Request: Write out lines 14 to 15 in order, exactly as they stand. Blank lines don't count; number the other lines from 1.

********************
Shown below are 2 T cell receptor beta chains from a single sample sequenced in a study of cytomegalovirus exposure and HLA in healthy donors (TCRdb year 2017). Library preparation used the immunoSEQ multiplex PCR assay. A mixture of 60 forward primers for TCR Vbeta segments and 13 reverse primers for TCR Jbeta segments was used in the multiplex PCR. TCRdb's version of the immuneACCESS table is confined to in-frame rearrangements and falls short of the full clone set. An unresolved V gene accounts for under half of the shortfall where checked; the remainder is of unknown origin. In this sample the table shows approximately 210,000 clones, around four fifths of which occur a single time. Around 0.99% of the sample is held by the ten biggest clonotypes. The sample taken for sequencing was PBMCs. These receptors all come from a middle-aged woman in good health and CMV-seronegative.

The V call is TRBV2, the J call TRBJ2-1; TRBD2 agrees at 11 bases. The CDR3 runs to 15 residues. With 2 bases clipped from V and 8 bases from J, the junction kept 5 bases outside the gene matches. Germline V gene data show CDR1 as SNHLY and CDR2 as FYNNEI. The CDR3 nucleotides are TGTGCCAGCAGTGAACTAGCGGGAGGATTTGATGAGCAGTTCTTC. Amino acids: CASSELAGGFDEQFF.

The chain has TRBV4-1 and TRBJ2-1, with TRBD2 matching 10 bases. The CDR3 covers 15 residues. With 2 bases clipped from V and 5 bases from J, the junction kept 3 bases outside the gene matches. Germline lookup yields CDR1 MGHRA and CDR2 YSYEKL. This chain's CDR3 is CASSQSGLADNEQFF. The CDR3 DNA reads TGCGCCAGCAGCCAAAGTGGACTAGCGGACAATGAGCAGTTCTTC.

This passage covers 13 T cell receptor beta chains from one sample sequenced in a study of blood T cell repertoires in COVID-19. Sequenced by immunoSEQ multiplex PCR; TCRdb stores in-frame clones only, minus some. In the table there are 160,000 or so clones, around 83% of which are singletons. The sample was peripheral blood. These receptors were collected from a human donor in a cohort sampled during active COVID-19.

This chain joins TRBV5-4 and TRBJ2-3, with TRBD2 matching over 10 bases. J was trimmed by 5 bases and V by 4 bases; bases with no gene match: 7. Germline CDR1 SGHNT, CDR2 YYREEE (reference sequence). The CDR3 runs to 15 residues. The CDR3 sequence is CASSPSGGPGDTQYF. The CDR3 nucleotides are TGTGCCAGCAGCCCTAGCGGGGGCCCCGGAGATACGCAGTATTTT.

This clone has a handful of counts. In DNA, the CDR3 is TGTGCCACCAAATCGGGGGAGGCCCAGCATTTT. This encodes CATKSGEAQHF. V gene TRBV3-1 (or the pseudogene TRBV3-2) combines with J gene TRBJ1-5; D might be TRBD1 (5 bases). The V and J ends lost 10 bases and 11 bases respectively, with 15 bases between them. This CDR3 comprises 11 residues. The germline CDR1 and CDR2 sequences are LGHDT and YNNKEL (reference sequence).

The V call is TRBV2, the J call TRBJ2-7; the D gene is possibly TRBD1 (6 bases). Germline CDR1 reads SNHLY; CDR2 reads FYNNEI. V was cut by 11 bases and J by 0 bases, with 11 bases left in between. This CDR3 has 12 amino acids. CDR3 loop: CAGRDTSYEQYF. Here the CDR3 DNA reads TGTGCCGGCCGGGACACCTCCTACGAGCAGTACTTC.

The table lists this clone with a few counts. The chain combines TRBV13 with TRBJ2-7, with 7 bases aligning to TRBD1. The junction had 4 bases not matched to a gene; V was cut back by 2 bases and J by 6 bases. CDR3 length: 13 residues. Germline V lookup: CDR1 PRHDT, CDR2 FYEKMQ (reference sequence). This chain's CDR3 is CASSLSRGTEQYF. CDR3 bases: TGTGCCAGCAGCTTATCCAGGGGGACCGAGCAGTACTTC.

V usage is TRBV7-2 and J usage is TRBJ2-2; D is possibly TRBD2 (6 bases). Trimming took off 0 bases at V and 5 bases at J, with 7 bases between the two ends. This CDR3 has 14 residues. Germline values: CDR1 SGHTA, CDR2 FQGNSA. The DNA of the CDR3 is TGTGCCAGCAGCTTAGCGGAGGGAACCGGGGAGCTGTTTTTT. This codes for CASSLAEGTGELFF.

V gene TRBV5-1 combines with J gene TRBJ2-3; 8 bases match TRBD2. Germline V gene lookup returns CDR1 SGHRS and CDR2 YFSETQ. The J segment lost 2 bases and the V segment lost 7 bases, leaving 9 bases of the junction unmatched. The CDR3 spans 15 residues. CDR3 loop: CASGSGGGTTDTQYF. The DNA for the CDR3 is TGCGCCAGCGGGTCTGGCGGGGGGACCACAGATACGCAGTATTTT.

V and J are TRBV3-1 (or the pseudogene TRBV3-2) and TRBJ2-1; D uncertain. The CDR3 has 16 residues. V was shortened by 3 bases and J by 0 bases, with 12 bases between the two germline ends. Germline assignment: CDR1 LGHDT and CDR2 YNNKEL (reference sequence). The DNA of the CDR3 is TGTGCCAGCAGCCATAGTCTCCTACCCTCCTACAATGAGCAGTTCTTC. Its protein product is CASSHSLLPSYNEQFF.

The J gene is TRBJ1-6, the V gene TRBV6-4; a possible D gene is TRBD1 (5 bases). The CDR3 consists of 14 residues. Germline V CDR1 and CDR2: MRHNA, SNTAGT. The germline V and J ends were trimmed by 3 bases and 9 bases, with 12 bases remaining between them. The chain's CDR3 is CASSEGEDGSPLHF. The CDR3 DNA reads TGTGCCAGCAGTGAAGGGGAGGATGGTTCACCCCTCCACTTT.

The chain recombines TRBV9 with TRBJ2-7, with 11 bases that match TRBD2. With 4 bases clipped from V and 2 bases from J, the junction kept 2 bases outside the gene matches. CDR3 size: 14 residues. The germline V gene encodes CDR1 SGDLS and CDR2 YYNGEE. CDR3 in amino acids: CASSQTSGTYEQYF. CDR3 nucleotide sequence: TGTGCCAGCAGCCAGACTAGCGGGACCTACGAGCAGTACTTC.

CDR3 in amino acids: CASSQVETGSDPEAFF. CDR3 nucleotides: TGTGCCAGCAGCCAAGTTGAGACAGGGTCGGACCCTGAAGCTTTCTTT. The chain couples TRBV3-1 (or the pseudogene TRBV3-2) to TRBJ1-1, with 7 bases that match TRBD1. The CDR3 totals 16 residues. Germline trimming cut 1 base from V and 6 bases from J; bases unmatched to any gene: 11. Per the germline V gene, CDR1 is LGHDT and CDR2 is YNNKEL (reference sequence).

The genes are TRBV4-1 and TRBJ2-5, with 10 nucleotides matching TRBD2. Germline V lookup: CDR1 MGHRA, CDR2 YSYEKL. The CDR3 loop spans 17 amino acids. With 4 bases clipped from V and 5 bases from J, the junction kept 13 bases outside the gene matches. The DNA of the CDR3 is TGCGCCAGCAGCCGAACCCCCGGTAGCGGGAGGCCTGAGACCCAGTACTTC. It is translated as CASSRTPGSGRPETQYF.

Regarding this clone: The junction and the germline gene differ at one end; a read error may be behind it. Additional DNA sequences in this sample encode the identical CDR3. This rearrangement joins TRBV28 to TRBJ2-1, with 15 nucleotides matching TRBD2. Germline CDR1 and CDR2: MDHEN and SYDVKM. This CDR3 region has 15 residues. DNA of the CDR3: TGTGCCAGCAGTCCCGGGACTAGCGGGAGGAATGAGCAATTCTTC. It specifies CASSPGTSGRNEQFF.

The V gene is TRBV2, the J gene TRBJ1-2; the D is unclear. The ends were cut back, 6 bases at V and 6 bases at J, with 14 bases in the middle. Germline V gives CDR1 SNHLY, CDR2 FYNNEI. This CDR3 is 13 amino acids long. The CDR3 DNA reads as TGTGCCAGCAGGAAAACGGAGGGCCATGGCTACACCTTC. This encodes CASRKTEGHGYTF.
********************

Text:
CDR3 in amino acids: CASSQVETGSDPEAFF. CDR3 nucleotides: TGTGCCAGCAGCCAAGTTGAGACAGGGTCGGACCCTGAAGCTTTCTTT. The chain couples TRBV3-1 (or the pseudogene TRBV3-2) to TRBJ1-1, with 7 bases that match TRBD1. The CDR3 totals 16 residues. Germline trimming cut 1 base from V and 6 bases from J; bases unmatched to any gene: 11. Per the germline V gene, CDR1 is LGHDT and CDR2 is YNNKEL (reference sequence).

The genes are TRBV4-1 and TRBJ2-5, with 10 nucleotides matching TRBD2. Germline V lookup: CDR1 MGHRA, CDR2 YSYEKL. The CDR3 loop spans 17 amino acids. With 4 bases clipped from V and 5 bases from J, the junction kept 13 bases outside the gene matches. The DNA of the CDR3 is TGCGCCAGCAGCCGAACCCCCGGTAGCGGGAGGCCTGAGACCCAGTACTTC. It is translated as CASSRTPGSGRPETQYF.